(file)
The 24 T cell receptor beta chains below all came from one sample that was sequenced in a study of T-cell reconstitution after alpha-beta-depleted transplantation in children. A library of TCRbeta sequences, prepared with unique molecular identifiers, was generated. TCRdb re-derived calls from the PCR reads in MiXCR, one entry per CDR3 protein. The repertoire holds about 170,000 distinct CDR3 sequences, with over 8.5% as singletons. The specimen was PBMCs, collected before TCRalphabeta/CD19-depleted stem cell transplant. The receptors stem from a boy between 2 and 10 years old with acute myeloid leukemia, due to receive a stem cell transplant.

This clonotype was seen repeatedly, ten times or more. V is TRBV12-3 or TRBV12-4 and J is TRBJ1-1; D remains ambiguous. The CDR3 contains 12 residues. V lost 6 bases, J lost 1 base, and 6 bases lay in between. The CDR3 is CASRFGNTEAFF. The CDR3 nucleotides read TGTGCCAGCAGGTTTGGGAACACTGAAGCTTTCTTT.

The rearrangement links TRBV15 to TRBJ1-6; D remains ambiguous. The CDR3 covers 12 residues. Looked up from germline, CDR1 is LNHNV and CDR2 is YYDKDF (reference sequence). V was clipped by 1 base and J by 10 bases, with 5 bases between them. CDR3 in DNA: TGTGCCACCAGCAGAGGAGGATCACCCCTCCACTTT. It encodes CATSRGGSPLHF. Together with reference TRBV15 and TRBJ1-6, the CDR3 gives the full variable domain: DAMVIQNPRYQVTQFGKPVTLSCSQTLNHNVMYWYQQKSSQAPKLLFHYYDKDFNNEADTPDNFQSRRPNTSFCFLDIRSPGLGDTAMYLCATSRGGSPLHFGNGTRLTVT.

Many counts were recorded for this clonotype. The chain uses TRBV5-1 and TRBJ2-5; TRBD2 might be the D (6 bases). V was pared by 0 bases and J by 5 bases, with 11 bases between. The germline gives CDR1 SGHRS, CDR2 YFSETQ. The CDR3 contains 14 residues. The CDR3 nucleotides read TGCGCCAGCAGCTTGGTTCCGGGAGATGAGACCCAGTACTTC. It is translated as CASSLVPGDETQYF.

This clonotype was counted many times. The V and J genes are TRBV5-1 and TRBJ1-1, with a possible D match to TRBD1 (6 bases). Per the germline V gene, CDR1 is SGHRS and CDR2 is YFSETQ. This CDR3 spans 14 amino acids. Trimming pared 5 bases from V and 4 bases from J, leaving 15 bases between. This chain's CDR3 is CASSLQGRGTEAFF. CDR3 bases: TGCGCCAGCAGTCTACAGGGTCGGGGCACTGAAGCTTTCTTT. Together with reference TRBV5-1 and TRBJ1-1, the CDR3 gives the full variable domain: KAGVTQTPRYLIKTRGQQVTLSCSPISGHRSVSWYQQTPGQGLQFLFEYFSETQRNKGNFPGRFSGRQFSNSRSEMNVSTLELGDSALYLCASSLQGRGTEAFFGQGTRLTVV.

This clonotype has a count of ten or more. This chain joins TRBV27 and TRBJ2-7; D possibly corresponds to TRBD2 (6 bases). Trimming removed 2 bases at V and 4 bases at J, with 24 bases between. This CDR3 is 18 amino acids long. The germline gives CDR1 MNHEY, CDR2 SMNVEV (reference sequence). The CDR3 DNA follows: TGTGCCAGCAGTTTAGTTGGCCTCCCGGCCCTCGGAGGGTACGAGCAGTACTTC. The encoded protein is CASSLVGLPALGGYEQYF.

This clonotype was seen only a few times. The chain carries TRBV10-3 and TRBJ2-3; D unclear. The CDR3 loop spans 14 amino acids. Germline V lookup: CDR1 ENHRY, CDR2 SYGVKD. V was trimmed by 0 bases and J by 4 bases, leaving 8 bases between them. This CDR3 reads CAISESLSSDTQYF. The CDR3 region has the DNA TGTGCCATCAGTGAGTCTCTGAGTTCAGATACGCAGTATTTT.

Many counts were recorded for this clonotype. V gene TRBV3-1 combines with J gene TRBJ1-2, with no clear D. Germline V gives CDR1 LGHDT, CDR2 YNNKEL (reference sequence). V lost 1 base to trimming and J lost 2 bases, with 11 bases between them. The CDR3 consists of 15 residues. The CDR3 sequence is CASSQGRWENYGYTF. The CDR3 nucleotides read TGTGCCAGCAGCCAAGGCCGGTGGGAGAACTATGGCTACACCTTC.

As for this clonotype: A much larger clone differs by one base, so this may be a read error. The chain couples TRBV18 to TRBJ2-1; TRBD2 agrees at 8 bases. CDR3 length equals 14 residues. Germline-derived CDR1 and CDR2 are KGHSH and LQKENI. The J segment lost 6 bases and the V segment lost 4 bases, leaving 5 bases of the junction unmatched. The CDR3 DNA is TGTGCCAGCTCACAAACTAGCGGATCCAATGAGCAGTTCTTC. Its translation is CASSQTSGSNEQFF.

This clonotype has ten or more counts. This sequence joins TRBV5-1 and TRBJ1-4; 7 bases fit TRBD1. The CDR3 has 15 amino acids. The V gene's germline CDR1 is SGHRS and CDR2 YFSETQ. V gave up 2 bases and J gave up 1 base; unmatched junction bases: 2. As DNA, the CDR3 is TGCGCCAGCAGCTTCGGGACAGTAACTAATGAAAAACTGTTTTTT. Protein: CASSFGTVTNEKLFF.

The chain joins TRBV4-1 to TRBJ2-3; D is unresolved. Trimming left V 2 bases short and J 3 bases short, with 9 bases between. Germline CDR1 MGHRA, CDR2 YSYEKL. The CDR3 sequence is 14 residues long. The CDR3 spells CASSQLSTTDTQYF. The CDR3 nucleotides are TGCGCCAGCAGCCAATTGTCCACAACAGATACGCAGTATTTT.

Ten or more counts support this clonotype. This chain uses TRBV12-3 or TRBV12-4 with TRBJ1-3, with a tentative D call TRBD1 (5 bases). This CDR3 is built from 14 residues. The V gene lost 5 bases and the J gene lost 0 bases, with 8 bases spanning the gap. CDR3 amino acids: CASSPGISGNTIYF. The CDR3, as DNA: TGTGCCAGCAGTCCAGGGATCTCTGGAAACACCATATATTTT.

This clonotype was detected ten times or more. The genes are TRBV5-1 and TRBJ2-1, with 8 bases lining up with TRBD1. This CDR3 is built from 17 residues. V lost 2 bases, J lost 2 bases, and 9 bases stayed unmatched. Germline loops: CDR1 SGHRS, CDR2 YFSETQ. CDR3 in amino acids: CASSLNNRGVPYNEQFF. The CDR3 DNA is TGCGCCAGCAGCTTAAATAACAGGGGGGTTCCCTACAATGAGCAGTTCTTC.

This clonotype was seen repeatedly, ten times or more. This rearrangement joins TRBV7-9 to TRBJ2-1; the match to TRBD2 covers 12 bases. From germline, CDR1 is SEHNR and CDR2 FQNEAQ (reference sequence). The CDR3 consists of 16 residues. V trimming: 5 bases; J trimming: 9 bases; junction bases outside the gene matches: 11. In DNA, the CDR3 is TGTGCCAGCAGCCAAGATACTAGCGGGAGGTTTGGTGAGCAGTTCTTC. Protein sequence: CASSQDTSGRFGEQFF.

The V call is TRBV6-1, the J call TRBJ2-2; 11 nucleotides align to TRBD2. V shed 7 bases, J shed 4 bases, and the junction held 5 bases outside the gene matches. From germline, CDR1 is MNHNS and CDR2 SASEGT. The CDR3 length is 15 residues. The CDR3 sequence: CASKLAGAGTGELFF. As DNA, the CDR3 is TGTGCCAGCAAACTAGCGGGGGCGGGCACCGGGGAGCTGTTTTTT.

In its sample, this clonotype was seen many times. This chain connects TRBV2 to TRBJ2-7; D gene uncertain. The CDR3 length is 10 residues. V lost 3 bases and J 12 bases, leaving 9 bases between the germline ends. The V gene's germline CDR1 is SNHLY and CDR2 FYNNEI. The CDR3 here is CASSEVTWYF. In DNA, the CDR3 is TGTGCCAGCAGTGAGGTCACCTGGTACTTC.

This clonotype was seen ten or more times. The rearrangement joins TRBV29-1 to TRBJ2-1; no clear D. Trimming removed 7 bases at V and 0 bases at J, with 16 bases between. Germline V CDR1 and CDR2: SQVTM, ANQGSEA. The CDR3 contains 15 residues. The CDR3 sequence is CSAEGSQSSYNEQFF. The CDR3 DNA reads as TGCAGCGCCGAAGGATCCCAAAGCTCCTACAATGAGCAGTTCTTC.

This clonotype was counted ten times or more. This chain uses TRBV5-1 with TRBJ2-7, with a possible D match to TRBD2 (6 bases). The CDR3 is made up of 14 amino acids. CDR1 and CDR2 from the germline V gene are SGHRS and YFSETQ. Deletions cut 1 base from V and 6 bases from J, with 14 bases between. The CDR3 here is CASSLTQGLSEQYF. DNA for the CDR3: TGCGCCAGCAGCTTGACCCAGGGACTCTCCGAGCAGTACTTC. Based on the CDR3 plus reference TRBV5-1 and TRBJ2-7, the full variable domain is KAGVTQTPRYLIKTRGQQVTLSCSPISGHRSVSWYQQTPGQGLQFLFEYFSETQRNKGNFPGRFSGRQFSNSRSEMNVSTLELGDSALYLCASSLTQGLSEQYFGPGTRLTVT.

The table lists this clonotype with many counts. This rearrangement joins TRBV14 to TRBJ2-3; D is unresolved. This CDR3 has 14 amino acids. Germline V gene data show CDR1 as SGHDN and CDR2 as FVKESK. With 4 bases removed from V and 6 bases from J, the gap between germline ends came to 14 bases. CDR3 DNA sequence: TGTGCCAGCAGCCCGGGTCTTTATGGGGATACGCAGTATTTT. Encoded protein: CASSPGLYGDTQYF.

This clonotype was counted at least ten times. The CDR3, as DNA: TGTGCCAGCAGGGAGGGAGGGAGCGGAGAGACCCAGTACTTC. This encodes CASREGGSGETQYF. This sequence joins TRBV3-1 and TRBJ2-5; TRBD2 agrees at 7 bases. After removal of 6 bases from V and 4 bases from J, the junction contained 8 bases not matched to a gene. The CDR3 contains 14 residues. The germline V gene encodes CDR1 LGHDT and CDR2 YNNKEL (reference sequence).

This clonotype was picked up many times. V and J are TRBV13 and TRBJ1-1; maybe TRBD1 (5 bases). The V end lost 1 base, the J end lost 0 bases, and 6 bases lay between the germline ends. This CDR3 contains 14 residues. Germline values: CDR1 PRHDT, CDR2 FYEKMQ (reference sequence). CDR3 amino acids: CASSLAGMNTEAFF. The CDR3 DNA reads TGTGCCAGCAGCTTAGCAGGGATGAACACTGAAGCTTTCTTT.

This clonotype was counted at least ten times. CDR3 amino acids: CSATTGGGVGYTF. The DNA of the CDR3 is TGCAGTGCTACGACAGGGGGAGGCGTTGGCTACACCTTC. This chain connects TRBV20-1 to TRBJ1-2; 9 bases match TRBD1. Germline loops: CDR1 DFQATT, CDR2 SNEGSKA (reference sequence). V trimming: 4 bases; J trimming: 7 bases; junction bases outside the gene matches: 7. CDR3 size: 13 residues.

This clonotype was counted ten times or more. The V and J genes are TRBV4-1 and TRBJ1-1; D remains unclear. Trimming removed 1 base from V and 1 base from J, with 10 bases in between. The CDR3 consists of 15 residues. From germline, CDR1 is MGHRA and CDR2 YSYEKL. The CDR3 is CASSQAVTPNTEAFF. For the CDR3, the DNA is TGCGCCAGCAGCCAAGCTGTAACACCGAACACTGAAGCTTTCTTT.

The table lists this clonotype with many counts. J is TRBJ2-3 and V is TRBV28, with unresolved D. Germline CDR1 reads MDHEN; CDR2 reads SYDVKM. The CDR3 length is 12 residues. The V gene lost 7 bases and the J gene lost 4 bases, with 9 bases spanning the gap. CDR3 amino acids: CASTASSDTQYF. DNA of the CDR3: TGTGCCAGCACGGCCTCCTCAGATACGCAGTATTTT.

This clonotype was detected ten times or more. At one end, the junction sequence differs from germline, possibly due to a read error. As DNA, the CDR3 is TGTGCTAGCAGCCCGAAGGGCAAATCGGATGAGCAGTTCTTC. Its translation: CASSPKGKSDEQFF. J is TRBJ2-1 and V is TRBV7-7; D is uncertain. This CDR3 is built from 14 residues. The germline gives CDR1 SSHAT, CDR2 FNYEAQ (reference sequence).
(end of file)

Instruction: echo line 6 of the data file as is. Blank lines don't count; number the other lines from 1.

This clonotype has a count of ten or more. This chain joins TRBV27 and TRBJ2-7; D possibly corresponds to TRBD2 (6 bases). Trimming removed 2 bases at V and 4 bases at J, with 24 bases between. This CDR3 is 18 amino acids long. The germline gives CDR1 MNHEY, CDR2 SMNVEV (reference sequence). The CDR3 DNA follows: TGTGCCAGCAGTTTAGTTGGCCTCCCGGCCCTCGGAGGGTACGAGCAGTACTTC. The encoded protein is CASSLVGLPALGGYEQYF.